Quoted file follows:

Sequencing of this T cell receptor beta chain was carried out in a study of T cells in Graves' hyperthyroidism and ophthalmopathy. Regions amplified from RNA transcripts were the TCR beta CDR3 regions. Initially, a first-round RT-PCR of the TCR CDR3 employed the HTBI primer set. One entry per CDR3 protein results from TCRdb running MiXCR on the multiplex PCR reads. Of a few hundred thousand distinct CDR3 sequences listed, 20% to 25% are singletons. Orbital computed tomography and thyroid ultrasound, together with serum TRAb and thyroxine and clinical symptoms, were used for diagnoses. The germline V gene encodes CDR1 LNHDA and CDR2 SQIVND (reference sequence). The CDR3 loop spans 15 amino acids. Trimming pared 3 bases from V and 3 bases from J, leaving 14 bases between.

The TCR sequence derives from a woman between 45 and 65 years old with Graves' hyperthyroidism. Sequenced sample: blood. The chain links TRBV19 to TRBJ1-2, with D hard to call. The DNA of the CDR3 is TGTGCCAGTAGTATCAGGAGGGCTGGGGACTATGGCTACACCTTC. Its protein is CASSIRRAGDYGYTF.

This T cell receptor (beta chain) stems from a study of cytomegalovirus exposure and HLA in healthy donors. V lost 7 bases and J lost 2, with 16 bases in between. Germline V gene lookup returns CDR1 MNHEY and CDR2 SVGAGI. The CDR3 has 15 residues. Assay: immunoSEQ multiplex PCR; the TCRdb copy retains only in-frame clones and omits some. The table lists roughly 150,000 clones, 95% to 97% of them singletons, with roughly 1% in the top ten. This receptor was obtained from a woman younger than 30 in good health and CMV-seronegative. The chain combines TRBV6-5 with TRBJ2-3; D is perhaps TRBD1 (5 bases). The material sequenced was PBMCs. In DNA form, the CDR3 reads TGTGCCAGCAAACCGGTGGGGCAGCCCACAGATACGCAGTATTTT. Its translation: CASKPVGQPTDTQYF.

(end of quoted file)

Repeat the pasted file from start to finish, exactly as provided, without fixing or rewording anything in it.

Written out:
Sequencing of this T cell receptor beta chain was carried out in a study of T cells in Graves' hyperthyroidism and ophthalmopathy. Regions amplified from RNA transcripts were the TCR beta CDR3 regions. Initially, a first-round RT-PCR of the TCR CDR3 employed the HTBI primer set. One entry per CDR3 protein results from TCRdb running MiXCR on the multiplex PCR reads. Of a few hundred thousand distinct CDR3 sequences listed, 20% to 25% are singletons. Orbital computed tomography and thyroid ultrasound, together with serum TRAb and thyroxine and clinical symptoms, were used for diagnoses. The germline V gene encodes CDR1 LNHDA and CDR2 SQIVND (reference sequence). The CDR3 loop spans 15 amino acids. Trimming pared 3 bases from V and 3 bases from J, leaving 14 bases between.

The TCR sequence derives from a woman between 45 and 65 years old with Graves' hyperthyroidism. Sequenced sample: blood. The chain links TRBV19 to TRBJ1-2, with D hard to call. The DNA of the CDR3 is TGTGCCAGTAGTATCAGGAGGGCTGGGGACTATGGCTACACCTTC. Its protein is CASSIRRAGDYGYTF.

This T cell receptor (beta chain) stems from a study of cytomegalovirus exposure and HLA in healthy donors. V lost 7 bases and J lost 2, with 16 bases in between. Germline V gene lookup returns CDR1 MNHEY and CDR2 SVGAGI. The CDR3 has 15 residues. Assay: immunoSEQ multiplex PCR; the TCRdb copy retains only in-frame clones and omits some. The table lists roughly 150,000 clones, 95% to 97% of them singletons, with roughly 1% in the top ten. This receptor was obtained from a woman younger than 30 in good health and CMV-seronegative. The chain combines TRBV6-5 with TRBJ2-3; D is perhaps TRBD1 (5 bases). The material sequenced was PBMCs. In DNA form, the CDR3 reads TGTGCCAGCAAACCGGTGGGGCAGCCCACAGATACGCAGTATTTT. Its translation: CASKPVGQPTDTQYF.